You might know that we applied for and were awarded the Women’s Business Enterprise National Council (WBENC) Certification. The WBENC certification is the most widely recognized and respected certification for women-owned businesses in the US.
Beyond the recognition this certification gets us, it has opened doors for us that may have otherwise remained closed. There is an incredible community of WBENC-certified business leaders which we can now tap, we can use the WBENC logo on our marketing collateral and our website, and we have a foot in the door at the 1000s of corporations and countless local, state, and federal government entities looking for diverse suppliers.
So, should your business seek a similar business certification?
As always, it depends.
You should develop business goals, as well as a branding strategy, and then work out:
i) if a certification will help you achieve those goals; and
ii) whether the certification will strengthen your business brand.
For CGL, seeking the WBENC certification aligned with our goals and strengthened our brand. It improves transparency, increases client trust, and differentiates us from other law firms in a highly competitive environment. It also made sense financially.
But there are other options for embedding positive social change into your business.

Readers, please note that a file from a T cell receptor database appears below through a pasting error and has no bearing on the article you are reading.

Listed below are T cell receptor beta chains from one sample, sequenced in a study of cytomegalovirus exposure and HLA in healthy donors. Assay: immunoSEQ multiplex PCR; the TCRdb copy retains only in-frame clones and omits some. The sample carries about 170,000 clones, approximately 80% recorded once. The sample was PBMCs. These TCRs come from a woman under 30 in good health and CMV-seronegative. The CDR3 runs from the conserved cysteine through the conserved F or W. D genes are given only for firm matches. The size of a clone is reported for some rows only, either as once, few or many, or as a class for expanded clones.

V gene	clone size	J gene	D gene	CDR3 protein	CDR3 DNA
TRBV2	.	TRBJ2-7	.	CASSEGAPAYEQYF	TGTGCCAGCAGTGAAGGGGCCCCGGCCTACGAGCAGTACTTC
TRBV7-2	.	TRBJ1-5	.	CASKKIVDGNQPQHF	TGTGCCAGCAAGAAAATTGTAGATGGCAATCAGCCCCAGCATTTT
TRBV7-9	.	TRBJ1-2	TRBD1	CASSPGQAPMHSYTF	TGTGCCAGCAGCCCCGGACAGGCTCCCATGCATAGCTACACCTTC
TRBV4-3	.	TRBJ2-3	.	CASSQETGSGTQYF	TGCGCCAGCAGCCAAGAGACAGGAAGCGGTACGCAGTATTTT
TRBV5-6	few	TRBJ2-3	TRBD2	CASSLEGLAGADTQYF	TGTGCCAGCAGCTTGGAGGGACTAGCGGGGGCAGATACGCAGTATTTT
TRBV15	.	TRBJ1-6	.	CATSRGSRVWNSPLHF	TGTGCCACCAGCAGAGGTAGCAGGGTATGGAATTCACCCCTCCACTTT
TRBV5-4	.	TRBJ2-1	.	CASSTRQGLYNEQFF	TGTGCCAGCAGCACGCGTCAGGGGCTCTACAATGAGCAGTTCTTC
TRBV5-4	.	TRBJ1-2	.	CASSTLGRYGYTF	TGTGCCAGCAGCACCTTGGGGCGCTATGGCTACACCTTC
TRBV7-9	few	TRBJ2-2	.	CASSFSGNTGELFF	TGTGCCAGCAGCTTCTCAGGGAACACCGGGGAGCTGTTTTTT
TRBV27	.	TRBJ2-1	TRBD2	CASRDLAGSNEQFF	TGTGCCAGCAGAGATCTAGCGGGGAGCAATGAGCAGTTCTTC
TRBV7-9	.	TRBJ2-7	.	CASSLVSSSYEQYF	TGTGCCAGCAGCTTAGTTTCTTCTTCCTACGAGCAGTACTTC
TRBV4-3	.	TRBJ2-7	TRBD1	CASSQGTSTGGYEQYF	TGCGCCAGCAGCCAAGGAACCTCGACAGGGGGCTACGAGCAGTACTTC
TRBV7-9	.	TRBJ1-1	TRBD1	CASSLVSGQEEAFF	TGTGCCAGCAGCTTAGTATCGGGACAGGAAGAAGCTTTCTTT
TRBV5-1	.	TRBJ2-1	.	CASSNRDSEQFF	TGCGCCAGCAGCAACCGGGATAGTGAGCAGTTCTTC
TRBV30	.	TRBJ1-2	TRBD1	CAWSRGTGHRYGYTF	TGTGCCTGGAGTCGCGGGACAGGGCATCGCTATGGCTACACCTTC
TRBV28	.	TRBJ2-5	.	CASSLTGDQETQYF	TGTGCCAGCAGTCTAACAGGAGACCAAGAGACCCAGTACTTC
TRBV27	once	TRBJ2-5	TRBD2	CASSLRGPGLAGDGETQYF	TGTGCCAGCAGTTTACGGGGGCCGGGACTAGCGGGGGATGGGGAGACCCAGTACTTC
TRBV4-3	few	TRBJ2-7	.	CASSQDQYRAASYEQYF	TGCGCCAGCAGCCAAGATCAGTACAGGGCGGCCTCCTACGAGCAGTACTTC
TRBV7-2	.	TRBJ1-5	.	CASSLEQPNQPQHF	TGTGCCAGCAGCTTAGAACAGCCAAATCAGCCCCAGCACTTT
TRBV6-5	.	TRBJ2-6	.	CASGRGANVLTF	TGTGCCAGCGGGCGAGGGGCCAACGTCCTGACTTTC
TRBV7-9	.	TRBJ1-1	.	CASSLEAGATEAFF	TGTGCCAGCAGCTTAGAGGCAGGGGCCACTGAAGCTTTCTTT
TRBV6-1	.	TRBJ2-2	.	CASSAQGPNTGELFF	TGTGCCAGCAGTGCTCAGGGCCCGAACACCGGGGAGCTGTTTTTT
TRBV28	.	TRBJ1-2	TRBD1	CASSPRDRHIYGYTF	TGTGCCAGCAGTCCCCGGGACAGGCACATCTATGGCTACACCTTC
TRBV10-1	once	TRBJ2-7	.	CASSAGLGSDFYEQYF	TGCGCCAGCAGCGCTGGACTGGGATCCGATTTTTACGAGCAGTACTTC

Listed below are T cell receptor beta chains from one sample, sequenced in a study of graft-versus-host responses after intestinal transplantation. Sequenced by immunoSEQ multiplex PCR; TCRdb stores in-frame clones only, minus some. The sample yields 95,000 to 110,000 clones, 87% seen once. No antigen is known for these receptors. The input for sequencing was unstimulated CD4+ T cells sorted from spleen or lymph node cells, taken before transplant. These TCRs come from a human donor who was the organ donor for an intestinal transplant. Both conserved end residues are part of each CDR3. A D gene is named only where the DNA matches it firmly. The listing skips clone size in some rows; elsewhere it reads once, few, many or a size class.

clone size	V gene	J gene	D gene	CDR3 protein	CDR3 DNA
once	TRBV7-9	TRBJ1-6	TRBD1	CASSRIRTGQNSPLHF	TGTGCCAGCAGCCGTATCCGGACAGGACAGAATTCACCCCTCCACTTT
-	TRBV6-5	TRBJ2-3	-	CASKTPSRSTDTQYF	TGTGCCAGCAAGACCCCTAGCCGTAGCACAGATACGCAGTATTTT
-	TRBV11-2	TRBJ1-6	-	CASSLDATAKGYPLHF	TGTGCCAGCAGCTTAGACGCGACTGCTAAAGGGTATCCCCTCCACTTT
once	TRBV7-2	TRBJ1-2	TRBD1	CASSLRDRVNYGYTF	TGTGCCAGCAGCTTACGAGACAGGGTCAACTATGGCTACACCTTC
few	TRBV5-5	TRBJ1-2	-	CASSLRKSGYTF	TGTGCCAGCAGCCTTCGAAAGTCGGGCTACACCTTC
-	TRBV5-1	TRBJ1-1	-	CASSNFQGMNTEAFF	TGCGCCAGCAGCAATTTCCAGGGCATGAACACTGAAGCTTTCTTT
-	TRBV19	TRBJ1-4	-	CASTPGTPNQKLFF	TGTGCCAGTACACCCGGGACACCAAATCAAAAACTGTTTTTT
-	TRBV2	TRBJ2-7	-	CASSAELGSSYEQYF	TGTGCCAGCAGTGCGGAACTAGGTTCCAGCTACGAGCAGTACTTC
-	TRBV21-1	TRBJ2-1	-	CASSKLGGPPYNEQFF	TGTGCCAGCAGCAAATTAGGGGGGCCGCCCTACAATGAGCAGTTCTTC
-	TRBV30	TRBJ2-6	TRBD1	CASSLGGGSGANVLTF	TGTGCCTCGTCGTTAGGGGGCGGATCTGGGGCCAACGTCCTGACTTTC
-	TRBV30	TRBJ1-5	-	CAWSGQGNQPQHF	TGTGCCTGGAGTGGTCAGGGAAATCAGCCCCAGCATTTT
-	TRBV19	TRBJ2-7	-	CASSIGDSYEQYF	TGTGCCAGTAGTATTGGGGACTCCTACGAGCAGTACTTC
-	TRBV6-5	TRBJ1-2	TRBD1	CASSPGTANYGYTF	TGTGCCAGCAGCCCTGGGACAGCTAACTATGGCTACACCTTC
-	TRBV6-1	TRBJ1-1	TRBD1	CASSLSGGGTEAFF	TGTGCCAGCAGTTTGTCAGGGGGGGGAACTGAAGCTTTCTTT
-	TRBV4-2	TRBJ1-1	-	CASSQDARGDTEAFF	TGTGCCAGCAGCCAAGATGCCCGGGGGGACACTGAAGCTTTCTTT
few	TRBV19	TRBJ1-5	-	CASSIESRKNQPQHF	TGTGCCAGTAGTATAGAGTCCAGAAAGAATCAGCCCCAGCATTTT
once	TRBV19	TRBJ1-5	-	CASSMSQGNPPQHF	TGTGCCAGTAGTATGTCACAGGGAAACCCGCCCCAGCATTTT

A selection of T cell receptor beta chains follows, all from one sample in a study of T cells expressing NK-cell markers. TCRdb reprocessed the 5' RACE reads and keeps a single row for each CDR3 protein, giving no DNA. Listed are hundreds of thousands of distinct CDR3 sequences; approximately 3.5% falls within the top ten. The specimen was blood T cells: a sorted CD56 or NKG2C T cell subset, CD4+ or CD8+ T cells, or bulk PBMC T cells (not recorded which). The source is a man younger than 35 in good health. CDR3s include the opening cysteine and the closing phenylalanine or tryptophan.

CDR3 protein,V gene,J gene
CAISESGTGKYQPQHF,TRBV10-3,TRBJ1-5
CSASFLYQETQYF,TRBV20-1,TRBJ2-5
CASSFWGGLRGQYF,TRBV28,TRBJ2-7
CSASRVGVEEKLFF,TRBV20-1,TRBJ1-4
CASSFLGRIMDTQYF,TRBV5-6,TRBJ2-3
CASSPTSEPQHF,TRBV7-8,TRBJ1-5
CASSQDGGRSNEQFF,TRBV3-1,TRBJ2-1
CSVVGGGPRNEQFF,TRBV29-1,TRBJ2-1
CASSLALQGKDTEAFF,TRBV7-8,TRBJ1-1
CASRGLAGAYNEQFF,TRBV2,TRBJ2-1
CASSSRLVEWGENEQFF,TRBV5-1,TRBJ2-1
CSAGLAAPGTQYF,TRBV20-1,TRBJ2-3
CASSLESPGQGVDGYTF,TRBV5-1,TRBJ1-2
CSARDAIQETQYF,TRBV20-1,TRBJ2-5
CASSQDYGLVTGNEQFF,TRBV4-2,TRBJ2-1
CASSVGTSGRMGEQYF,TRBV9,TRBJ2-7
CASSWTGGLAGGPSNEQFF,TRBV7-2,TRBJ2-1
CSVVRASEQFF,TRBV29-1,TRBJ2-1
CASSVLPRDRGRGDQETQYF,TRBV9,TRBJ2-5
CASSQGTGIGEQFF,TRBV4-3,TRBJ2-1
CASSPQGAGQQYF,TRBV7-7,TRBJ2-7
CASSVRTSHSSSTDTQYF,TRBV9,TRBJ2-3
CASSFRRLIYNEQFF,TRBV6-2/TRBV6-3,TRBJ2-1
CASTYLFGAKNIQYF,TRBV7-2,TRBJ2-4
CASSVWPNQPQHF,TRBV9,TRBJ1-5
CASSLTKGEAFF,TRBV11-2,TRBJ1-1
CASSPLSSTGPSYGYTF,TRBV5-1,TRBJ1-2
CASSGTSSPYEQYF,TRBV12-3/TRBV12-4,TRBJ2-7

- Registering as a B Corp is one option. We wrote about the benefits of b-corporation status last year. You can review the content here.
- Mandate change by embedding certain environmental, social and governance requirements into your supplier contracts. You can read our insight on this topic in the Future of Sourcing article: https://futureofsourcing.com/contract-provisions-for-esg-in-your-supply-chain
- Build a disclosure framework that keeps you accountable to your investors. Read more about that, and the potential future SEC reporting requirements, here.
If you need assistance navigating the legal ins and outs of embedding positive change into your corporate governance, structure, or brand, let us know. We’re here to help!
The materials available at this website are for informational purposes only and not for the purpose of providing legal advice. You should contact your attorney to obtain advice with respect to any particular issue or problem. Use of and access to this website or any of the e-mail links contained within the site do not create an attorney-client relationship between CGL and the user or browser. The opinions expressed at or through this site are the opinions of the individual author and may not reflect the opinions of the firm or any individual attorney.